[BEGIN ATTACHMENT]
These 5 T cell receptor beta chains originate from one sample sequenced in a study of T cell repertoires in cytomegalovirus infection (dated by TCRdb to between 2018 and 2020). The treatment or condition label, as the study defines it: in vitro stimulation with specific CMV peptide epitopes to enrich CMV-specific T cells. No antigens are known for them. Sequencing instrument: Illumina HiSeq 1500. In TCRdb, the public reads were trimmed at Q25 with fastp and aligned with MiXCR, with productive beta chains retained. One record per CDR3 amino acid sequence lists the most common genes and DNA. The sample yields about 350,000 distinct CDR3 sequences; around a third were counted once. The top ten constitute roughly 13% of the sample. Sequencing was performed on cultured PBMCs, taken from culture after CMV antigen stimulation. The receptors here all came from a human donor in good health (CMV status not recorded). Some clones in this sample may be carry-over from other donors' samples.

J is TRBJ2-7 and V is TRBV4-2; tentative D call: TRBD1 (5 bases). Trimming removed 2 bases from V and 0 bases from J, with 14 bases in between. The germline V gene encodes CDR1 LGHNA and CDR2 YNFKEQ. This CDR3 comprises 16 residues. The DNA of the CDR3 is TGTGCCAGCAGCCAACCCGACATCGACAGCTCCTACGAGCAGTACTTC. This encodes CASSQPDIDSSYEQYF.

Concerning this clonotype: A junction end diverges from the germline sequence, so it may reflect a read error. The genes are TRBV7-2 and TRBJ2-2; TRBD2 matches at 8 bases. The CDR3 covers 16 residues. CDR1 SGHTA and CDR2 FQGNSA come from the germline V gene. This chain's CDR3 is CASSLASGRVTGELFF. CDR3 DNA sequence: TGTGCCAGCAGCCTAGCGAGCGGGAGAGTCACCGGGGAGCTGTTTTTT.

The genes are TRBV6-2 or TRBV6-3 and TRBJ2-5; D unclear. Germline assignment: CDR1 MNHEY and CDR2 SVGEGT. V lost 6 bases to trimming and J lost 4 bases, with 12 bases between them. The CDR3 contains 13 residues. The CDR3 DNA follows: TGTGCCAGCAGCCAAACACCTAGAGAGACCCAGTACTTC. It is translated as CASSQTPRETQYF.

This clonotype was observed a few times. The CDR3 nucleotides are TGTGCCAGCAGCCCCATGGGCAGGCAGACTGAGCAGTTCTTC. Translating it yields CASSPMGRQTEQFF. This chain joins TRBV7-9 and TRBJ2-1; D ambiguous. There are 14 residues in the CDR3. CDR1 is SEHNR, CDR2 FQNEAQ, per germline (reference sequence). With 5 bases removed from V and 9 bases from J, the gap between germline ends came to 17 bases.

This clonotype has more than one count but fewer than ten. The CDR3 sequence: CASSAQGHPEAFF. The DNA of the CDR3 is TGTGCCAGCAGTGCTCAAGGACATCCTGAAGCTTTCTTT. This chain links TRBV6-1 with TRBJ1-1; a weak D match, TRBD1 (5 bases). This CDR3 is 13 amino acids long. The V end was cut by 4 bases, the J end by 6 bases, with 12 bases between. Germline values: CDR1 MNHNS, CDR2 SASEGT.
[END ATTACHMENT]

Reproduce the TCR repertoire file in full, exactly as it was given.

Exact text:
These 5 T cell receptor beta chains originate from one sample sequenced in a study of T cell repertoires in cytomegalovirus infection (dated by TCRdb to between 2018 and 2020). The treatment or condition label, as the study defines it: in vitro stimulation with specific CMV peptide epitopes to enrich CMV-specific T cells. No antigens are known for them. Sequencing instrument: Illumina HiSeq 1500. In TCRdb, the public reads were trimmed at Q25 with fastp and aligned with MiXCR, with productive beta chains retained. One record per CDR3 amino acid sequence lists the most common genes and DNA. The sample yields about 350,000 distinct CDR3 sequences; around a third were counted once. The top ten constitute roughly 13% of the sample. Sequencing was performed on cultured PBMCs, taken from culture after CMV antigen stimulation. The receptors here all came from a human donor in good health (CMV status not recorded). Some clones in this sample may be carry-over from other donors' samples.

J is TRBJ2-7 and V is TRBV4-2; tentative D call: TRBD1 (5 bases). Trimming removed 2 bases from V and 0 bases from J, with 14 bases in between. The germline V gene encodes CDR1 LGHNA and CDR2 YNFKEQ. This CDR3 comprises 16 residues. The DNA of the CDR3 is TGTGCCAGCAGCCAACCCGACATCGACAGCTCCTACGAGCAGTACTTC. This encodes CASSQPDIDSSYEQYF.

Concerning this clonotype: A junction end diverges from the germline sequence, so it may reflect a read error. The genes are TRBV7-2 and TRBJ2-2; TRBD2 matches at 8 bases. The CDR3 covers 16 residues. CDR1 SGHTA and CDR2 FQGNSA come from the germline V gene. This chain's CDR3 is CASSLASGRVTGELFF. CDR3 DNA sequence: TGTGCCAGCAGCCTAGCGAGCGGGAGAGTCACCGGGGAGCTGTTTTTT.

The genes are TRBV6-2 or TRBV6-3 and TRBJ2-5; D unclear. Germline assignment: CDR1 MNHEY and CDR2 SVGEGT. V lost 6 bases to trimming and J lost 4 bases, with 12 bases between them. The CDR3 contains 13 residues. The CDR3 DNA follows: TGTGCCAGCAGCCAAACACCTAGAGAGACCCAGTACTTC. It is translated as CASSQTPRETQYF.

This clonotype was observed a few times. The CDR3 nucleotides are TGTGCCAGCAGCCCCATGGGCAGGCAGACTGAGCAGTTCTTC. Translating it yields CASSPMGRQTEQFF. This chain joins TRBV7-9 and TRBJ2-1; D ambiguous. There are 14 residues in the CDR3. CDR1 is SEHNR, CDR2 FQNEAQ, per germline (reference sequence). With 5 bases removed from V and 9 bases from J, the gap between germline ends came to 17 bases.

This clonotype has more than one count but fewer than ten. The CDR3 sequence: CASSAQGHPEAFF. The DNA of the CDR3 is TGTGCCAGCAGTGCTCAAGGACATCCTGAAGCTTTCTTT. This chain links TRBV6-1 with TRBJ1-1; a weak D match, TRBD1 (5 bases). This CDR3 is 13 amino acids long. The V end was cut by 4 bases, the J end by 6 bases, with 12 bases between. Germline values: CDR1 MNHNS, CDR2 SASEGT.